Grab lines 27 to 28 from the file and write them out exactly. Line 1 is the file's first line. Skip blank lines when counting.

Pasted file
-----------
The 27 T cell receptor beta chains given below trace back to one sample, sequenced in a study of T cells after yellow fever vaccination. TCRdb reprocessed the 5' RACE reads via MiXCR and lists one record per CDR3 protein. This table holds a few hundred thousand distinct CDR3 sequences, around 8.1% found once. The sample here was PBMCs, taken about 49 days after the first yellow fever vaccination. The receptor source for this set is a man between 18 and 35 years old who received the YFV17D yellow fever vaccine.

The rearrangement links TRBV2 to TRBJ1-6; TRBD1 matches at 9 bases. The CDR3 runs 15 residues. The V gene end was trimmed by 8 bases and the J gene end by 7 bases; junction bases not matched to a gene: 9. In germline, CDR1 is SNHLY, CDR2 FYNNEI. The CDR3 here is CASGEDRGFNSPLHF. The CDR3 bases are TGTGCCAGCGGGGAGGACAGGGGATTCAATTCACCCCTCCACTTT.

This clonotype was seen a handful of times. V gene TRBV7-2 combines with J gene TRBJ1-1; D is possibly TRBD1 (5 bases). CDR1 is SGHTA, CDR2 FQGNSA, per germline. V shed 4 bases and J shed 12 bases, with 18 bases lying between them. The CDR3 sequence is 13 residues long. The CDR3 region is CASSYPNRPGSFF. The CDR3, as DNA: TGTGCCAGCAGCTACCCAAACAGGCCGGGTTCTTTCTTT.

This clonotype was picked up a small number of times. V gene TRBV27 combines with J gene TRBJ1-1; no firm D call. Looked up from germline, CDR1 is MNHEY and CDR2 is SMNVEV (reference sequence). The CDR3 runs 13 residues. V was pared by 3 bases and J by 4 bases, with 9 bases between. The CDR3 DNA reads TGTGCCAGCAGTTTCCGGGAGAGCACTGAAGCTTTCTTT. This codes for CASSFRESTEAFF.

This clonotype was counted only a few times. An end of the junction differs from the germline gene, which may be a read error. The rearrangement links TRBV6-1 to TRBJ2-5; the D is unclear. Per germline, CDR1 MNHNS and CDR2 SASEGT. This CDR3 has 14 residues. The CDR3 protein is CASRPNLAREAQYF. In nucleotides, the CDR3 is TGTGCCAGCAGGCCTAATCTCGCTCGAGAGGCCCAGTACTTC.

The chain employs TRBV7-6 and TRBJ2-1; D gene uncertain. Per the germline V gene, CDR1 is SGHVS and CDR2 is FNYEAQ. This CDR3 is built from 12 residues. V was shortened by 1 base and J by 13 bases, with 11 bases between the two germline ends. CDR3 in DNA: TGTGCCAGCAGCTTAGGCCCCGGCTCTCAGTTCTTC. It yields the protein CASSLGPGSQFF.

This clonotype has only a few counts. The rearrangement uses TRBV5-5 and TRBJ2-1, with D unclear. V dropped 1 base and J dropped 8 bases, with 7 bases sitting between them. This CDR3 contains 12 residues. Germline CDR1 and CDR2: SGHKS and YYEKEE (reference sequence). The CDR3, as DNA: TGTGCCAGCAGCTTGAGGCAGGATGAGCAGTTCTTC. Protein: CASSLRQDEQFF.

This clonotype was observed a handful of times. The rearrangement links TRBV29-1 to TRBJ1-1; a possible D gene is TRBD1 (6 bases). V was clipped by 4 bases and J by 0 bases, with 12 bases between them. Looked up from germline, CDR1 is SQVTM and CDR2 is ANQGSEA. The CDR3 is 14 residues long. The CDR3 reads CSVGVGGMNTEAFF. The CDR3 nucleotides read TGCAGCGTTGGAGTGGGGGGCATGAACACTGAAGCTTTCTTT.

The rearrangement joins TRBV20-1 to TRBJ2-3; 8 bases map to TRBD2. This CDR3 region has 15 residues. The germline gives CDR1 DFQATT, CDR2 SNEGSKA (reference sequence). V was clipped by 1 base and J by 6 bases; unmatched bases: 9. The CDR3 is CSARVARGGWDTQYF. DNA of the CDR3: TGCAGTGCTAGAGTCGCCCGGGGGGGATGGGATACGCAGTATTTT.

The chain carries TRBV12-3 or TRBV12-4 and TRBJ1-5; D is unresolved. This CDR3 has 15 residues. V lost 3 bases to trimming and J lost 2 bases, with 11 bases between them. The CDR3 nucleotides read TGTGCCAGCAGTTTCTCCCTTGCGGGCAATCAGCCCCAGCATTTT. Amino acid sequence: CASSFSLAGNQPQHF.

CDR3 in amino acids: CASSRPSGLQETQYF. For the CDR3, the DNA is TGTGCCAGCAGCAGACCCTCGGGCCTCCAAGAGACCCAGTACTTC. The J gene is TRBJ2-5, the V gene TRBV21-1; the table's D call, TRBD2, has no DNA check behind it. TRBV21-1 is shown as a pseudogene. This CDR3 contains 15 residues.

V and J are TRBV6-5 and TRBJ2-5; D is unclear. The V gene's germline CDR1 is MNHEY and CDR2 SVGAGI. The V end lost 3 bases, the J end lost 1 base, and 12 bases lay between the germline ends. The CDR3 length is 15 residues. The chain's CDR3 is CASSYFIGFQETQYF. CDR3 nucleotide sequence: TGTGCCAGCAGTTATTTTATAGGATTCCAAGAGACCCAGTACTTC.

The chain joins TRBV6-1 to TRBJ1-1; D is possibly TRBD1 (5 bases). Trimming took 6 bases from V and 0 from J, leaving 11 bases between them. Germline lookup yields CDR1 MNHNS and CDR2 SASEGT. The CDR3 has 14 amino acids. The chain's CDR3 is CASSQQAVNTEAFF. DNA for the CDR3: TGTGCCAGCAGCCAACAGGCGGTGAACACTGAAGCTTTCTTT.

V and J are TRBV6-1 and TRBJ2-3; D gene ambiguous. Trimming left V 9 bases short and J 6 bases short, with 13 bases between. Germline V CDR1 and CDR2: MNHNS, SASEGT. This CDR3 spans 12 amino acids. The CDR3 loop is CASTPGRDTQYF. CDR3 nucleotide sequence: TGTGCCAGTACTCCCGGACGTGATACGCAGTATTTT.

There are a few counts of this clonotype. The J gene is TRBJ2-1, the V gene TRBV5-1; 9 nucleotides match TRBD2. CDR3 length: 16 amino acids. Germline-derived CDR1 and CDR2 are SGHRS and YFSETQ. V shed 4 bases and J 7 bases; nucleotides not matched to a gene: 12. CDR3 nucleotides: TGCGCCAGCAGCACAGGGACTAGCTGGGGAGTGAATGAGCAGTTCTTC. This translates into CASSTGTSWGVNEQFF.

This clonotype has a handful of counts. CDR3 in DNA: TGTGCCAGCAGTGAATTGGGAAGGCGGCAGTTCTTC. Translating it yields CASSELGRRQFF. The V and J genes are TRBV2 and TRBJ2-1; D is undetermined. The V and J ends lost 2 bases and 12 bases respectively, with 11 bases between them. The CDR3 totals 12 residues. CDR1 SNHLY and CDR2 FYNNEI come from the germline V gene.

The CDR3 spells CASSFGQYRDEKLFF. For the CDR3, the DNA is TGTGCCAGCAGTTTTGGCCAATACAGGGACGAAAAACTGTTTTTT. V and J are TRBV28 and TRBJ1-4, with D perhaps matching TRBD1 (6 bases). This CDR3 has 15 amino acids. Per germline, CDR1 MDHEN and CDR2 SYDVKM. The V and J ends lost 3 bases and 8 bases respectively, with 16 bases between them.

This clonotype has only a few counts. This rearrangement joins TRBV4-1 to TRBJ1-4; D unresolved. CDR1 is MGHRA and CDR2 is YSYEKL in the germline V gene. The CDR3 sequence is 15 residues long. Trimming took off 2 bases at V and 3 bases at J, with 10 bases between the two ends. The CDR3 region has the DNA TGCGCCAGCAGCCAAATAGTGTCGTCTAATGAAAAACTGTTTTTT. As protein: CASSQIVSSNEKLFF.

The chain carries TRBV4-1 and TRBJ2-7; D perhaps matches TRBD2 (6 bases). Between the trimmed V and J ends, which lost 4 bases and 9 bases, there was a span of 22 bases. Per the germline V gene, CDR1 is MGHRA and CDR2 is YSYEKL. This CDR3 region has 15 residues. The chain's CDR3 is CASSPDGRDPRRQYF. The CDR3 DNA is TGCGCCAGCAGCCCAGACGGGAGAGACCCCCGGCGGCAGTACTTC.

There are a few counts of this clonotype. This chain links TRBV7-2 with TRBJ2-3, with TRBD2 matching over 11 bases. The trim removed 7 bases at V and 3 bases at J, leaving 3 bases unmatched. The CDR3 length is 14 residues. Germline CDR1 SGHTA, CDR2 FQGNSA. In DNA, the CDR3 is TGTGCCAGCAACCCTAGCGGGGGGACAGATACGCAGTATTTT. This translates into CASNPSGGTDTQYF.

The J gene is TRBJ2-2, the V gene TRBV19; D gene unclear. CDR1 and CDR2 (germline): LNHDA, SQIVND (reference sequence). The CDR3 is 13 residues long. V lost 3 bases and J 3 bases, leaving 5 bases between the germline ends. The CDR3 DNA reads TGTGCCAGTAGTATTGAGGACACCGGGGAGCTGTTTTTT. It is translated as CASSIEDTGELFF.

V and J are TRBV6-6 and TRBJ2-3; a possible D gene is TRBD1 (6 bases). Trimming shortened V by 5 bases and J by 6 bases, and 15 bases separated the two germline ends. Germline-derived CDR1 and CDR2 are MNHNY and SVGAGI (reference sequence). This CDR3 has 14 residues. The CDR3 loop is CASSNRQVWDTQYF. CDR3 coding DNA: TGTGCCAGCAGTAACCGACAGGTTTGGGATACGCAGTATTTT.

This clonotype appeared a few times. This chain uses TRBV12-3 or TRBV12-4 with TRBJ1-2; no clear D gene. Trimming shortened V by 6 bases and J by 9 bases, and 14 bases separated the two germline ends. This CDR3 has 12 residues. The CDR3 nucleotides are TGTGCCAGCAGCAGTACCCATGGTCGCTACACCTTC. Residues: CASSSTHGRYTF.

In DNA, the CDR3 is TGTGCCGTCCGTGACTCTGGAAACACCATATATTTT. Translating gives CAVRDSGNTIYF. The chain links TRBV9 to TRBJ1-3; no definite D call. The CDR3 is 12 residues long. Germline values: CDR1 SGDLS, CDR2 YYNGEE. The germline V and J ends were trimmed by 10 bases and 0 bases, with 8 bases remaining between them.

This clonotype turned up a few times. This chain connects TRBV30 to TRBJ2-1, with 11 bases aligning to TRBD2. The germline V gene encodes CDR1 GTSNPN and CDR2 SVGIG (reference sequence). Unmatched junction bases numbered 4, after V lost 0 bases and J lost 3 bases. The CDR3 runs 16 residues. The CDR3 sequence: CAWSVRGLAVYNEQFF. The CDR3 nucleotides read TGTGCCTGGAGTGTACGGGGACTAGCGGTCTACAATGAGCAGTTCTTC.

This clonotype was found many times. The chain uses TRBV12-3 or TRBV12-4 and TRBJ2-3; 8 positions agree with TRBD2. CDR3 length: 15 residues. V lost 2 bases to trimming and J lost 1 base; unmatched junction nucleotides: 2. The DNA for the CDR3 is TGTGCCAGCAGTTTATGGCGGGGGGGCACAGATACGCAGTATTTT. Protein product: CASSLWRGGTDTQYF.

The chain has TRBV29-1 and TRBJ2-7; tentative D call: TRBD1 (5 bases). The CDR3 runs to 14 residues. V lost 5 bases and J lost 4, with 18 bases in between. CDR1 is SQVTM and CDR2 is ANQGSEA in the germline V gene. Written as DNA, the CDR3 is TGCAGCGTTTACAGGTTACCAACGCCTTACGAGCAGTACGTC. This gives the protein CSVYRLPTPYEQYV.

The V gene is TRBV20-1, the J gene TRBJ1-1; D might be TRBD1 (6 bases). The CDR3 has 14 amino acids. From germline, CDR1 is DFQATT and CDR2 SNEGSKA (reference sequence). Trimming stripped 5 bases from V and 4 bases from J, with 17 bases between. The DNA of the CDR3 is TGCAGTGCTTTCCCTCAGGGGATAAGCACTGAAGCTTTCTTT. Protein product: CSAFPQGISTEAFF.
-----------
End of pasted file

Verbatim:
The chain has TRBV29-1 and TRBJ2-7; tentative D call: TRBD1 (5 bases). The CDR3 runs to 14 residues. V lost 5 bases and J lost 4, with 18 bases in between. CDR1 is SQVTM and CDR2 is ANQGSEA in the germline V gene. Written as DNA, the CDR3 is TGCAGCGTTTACAGGTTACCAACGCCTTACGAGCAGTACGTC. This gives the protein CSVYRLPTPYEQYV.

The V gene is TRBV20-1, the J gene TRBJ1-1; D might be TRBD1 (6 bases). The CDR3 has 14 amino acids. From germline, CDR1 is DFQATT and CDR2 SNEGSKA (reference sequence). Trimming stripped 5 bases from V and 4 bases from J, with 17 bases between. The DNA of the CDR3 is TGCAGTGCTTTCCCTCAGGGGATAAGCACTGAAGCTTTCTTT. Protein product: CSAFPQGISTEAFF.